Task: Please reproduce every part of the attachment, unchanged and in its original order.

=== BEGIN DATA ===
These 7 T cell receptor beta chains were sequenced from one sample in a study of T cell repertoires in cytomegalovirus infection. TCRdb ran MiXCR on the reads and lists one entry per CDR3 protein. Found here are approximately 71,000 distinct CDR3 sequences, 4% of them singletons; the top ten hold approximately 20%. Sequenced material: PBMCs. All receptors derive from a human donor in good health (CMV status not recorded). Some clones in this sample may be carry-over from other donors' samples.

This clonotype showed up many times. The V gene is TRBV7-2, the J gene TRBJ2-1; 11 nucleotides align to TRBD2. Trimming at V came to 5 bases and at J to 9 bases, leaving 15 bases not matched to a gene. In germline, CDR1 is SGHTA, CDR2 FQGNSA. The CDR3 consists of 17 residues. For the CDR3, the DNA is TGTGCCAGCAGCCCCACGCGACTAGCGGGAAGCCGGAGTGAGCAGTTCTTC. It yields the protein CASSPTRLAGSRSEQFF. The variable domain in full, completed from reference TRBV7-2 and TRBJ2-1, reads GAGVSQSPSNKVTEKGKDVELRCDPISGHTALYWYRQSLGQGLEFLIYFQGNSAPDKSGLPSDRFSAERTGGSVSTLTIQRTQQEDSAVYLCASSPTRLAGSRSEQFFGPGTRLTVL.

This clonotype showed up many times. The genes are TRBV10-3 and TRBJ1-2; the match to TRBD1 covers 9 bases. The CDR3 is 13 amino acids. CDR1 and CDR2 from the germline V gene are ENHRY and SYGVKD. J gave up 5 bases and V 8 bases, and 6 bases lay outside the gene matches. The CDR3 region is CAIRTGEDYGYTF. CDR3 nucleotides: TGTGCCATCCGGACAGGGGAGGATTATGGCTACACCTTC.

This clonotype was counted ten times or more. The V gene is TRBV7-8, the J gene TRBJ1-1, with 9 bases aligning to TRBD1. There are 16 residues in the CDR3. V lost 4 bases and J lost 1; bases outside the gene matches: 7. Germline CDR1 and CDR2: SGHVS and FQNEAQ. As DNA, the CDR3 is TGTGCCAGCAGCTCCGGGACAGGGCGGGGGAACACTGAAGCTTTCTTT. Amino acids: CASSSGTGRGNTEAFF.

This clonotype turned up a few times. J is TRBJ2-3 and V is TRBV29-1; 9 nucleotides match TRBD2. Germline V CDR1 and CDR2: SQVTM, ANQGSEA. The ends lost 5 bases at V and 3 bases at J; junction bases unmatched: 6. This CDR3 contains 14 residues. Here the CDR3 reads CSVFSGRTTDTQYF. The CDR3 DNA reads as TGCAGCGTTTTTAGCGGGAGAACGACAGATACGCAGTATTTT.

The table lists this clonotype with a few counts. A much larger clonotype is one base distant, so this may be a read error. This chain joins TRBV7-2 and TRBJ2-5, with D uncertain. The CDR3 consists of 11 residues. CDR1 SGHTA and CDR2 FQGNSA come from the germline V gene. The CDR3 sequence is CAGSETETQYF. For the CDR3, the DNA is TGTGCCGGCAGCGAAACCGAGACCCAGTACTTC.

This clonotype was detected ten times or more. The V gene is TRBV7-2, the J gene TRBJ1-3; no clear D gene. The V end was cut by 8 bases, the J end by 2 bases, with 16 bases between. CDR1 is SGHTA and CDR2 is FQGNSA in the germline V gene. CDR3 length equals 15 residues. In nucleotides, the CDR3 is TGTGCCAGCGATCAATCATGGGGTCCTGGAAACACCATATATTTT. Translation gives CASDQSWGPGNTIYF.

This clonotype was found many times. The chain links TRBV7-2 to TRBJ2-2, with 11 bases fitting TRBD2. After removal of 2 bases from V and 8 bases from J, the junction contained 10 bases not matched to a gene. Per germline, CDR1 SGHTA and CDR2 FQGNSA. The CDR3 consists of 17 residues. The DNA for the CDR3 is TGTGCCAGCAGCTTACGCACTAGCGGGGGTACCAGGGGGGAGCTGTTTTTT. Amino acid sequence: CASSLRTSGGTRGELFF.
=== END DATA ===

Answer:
These 7 T cell receptor beta chains were sequenced from one sample in a study of T cell repertoires in cytomegalovirus infection. TCRdb ran MiXCR on the reads and lists one entry per CDR3 protein. Found here are approximately 71,000 distinct CDR3 sequences, 4% of them singletons; the top ten hold approximately 20%. Sequenced material: PBMCs. All receptors derive from a human donor in good health (CMV status not recorded). Some clones in this sample may be carry-over from other donors' samples.

This clonotype showed up many times. The V gene is TRBV7-2, the J gene TRBJ2-1; 11 nucleotides align to TRBD2. Trimming at V came to 5 bases and at J to 9 bases, leaving 15 bases not matched to a gene. In germline, CDR1 is SGHTA, CDR2 FQGNSA. The CDR3 consists of 17 residues. For the CDR3, the DNA is TGTGCCAGCAGCCCCACGCGACTAGCGGGAAGCCGGAGTGAGCAGTTCTTC. It yields the protein CASSPTRLAGSRSEQFF. The variable domain in full, completed from reference TRBV7-2 and TRBJ2-1, reads GAGVSQSPSNKVTEKGKDVELRCDPISGHTALYWYRQSLGQGLEFLIYFQGNSAPDKSGLPSDRFSAERTGGSVSTLTIQRTQQEDSAVYLCASSPTRLAGSRSEQFFGPGTRLTVL.

This clonotype showed up many times. The genes are TRBV10-3 and TRBJ1-2; the match to TRBD1 covers 9 bases. The CDR3 is 13 amino acids. CDR1 and CDR2 from the germline V gene are ENHRY and SYGVKD. J gave up 5 bases and V 8 bases, and 6 bases lay outside the gene matches. The CDR3 region is CAIRTGEDYGYTF. CDR3 nucleotides: TGTGCCATCCGGACAGGGGAGGATTATGGCTACACCTTC.

This clonotype was counted ten times or more. The V gene is TRBV7-8, the J gene TRBJ1-1, with 9 bases aligning to TRBD1. There are 16 residues in the CDR3. V lost 4 bases and J lost 1; bases outside the gene matches: 7. Germline CDR1 and CDR2: SGHVS and FQNEAQ. As DNA, the CDR3 is TGTGCCAGCAGCTCCGGGACAGGGCGGGGGAACACTGAAGCTTTCTTT. Amino acids: CASSSGTGRGNTEAFF.

This clonotype turned up a few times. J is TRBJ2-3 and V is TRBV29-1; 9 nucleotides match TRBD2. Germline V CDR1 and CDR2: SQVTM, ANQGSEA. The ends lost 5 bases at V and 3 bases at J; junction bases unmatched: 6. This CDR3 contains 14 residues. Here the CDR3 reads CSVFSGRTTDTQYF. The CDR3 DNA reads as TGCAGCGTTTTTAGCGGGAGAACGACAGATACGCAGTATTTT.

The table lists this clonotype with a few counts. A much larger clonotype is one base distant, so this may be a read error. This chain joins TRBV7-2 and TRBJ2-5, with D uncertain. The CDR3 consists of 11 residues. CDR1 SGHTA and CDR2 FQGNSA come from the germline V gene. The CDR3 sequence is CAGSETETQYF. For the CDR3, the DNA is TGTGCCGGCAGCGAAACCGAGACCCAGTACTTC.

This clonotype was detected ten times or more. The V gene is TRBV7-2, the J gene TRBJ1-3; no clear D gene. The V end was cut by 8 bases, the J end by 2 bases, with 16 bases between. CDR1 is SGHTA and CDR2 is FQGNSA in the germline V gene. CDR3 length equals 15 residues. In nucleotides, the CDR3 is TGTGCCAGCGATCAATCATGGGGTCCTGGAAACACCATATATTTT. Translation gives CASDQSWGPGNTIYF.

This clonotype was found many times. The chain links TRBV7-2 to TRBJ2-2, with 11 bases fitting TRBD2. After removal of 2 bases from V and 8 bases from J, the junction contained 10 bases not matched to a gene. Per germline, CDR1 SGHTA and CDR2 FQGNSA. The CDR3 consists of 17 residues. The DNA for the CDR3 is TGTGCCAGCAGCTTACGCACTAGCGGGGGTACCAGGGGGGAGCTGTTTTTT. Amino acid sequence: CASSLRTSGGTRGELFF.